How I'm Making a Living Building Resources for Self-taught Devs

Hello! What's your background, and what are you working on?

Hey there, Indie Hackers! My name is Pete, and I run No CS Degree, which is a blog where I interview successful developers that are either self-taught or have been to bootcamps.

So I've got a very mixed background. I studied Politics and Spanish at university and then worked as a Researcher in the ethical investing industry. In 2018 I left to pursue entrepreneurship, but I didn't have a plan. I failed and had to go on welfare and then take a job in a bookies shop where there was lots of violence and drugs. I left after someone threatened to stab my manager.

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Since quitting that job last June I have been making a living from No CS Degree. I ask people questions about how they got started with coding, how they overcame challenges like imposter syndrome and their tips for getting hired. It's a fun thing for me to do as I get to learn about people's stories and then share them with the world!

Since then I've started to build up a nice audience in this area, and I've made a jobs board for developers without CS degrees and I recently launched Bootcamp Index, a way to easily find the best coding bootcamp. It allows users to filter by things like location, what tech stack you will learn, if there are scholarships available, etc, and just gives website visitors a lot more control compared to other bootcamp lists.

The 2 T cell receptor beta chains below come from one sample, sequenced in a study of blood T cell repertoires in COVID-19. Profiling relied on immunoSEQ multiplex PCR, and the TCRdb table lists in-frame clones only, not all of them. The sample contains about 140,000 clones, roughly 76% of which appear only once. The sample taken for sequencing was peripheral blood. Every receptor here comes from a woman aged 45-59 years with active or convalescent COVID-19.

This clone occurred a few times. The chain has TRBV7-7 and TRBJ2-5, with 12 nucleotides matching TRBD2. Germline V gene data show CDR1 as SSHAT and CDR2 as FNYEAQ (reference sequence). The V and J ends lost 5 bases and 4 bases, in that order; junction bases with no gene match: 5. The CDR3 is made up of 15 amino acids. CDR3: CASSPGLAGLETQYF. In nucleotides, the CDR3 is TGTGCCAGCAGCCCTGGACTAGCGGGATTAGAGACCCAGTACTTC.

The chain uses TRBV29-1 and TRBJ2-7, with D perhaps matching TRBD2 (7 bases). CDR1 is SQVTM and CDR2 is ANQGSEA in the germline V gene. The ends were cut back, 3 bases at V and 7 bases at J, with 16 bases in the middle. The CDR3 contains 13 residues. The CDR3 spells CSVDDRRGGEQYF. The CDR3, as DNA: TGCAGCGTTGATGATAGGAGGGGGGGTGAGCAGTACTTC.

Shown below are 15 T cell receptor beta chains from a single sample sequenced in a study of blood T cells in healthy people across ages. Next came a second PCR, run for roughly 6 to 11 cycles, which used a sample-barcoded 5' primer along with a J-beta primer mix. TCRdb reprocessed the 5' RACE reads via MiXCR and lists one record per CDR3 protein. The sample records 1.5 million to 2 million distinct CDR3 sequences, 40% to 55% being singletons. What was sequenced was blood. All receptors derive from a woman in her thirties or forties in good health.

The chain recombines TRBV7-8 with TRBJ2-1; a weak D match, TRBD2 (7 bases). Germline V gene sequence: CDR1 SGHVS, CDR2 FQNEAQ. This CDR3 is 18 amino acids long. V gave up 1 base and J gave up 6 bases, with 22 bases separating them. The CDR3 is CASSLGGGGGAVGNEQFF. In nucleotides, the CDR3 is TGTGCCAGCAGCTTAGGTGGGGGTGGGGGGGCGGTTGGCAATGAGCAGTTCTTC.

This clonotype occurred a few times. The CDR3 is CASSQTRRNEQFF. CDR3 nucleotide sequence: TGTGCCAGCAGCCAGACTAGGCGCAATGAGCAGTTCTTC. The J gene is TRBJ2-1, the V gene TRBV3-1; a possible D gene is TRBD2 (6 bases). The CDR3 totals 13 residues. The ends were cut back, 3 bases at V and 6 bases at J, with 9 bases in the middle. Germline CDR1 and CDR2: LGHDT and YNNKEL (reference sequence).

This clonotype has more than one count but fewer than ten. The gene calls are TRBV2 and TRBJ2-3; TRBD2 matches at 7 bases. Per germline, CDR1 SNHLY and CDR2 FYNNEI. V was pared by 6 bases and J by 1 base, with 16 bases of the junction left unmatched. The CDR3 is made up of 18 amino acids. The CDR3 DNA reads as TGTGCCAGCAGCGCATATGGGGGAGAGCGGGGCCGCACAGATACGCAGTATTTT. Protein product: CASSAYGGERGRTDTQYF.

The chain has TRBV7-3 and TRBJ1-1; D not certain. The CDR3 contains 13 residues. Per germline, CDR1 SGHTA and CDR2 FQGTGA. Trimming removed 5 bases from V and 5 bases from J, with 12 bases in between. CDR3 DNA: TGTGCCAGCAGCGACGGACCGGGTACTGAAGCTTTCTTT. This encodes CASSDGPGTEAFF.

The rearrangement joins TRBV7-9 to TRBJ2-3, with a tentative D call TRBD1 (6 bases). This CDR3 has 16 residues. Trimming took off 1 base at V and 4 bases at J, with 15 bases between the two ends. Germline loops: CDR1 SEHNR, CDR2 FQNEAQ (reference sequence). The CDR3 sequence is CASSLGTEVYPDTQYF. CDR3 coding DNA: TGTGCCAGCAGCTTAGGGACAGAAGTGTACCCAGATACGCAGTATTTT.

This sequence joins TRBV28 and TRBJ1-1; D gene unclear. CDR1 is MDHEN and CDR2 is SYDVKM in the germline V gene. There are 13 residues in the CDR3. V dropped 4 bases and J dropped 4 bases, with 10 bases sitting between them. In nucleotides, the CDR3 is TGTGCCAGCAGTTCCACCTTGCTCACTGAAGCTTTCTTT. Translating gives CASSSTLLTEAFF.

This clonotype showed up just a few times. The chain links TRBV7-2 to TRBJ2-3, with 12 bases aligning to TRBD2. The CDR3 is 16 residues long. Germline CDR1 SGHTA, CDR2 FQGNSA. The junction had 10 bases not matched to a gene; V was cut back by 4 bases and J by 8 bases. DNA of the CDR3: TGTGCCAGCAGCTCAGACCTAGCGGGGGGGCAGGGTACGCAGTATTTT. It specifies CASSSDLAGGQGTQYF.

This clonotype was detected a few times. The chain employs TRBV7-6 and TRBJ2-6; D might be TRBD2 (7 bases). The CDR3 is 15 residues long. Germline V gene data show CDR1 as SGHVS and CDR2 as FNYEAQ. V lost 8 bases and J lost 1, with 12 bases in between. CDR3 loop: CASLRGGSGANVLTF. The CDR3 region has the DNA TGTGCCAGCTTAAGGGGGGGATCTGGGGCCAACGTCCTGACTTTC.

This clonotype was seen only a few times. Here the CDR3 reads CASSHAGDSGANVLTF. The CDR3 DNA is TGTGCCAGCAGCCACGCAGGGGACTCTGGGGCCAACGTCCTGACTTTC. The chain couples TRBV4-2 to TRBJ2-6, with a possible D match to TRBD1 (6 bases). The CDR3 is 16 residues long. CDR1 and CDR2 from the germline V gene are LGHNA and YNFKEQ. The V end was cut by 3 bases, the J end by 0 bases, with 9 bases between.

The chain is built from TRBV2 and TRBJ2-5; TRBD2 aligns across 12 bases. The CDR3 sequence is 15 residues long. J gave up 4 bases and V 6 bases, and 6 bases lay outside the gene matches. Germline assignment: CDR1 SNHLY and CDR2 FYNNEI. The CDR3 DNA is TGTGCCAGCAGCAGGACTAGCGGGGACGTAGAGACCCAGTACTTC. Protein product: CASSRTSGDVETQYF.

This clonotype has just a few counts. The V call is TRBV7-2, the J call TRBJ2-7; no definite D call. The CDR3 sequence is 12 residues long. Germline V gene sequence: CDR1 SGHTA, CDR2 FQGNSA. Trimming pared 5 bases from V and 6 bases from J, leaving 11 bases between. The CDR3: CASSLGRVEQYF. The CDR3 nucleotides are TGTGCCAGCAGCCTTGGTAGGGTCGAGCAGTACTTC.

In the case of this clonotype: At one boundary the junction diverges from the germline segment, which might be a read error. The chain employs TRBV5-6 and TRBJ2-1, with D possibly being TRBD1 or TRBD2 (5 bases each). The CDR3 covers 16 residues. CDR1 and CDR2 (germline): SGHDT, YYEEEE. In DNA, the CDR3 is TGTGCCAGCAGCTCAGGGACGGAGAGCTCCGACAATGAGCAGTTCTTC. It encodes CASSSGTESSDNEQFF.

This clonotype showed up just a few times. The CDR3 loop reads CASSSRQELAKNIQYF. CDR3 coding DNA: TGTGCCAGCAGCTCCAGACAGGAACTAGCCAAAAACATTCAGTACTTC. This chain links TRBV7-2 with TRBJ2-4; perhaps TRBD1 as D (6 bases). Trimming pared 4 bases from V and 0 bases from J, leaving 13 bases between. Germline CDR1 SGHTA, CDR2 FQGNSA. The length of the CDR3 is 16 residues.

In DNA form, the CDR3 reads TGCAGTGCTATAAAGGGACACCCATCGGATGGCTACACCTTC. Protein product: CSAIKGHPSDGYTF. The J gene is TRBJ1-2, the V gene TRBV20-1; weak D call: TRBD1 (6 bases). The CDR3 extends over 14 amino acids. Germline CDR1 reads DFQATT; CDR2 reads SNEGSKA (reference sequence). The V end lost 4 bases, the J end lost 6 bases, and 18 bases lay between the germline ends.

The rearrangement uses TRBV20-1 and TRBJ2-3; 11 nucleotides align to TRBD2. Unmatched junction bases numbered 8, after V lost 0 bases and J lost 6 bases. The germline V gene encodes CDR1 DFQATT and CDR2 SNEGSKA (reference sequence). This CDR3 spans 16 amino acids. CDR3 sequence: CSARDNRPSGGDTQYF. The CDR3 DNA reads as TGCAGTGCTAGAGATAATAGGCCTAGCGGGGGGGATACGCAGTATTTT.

My best month so far has been in February 2020 with $2,300 in revenue, and my expenses are only about $100 a month. I am a big believer in the open-startups movement, so you can check back on my revenue on the No CS Degree open page.

What motivated you to get started with No CS Degree?

Indie Hackers was obviously a big inspiration! My original thought was that, just as Indie Hackers is there for entrepreneurs without VC funding, I could make a website for developers without Computer Science degrees. I had built up enough savings to last me six months. I started out at the very end of July 2019 and found my first newsletter sponsor after a few days. In October, I made $1,693 and after that I felt pretty confident that I could make it work.

My original motivation was so I could stay inspired while learning to code by talking to people who didn't have the stereotypical developer background. I would just ask my online friends who I knew didn't have degrees how they had become successful. One of my first interviewees was with a 21 year old developer making over $10,000 a month. I was intrigued by that, as he had dropped out of high school at 16. So I figured others would find this interesting as well.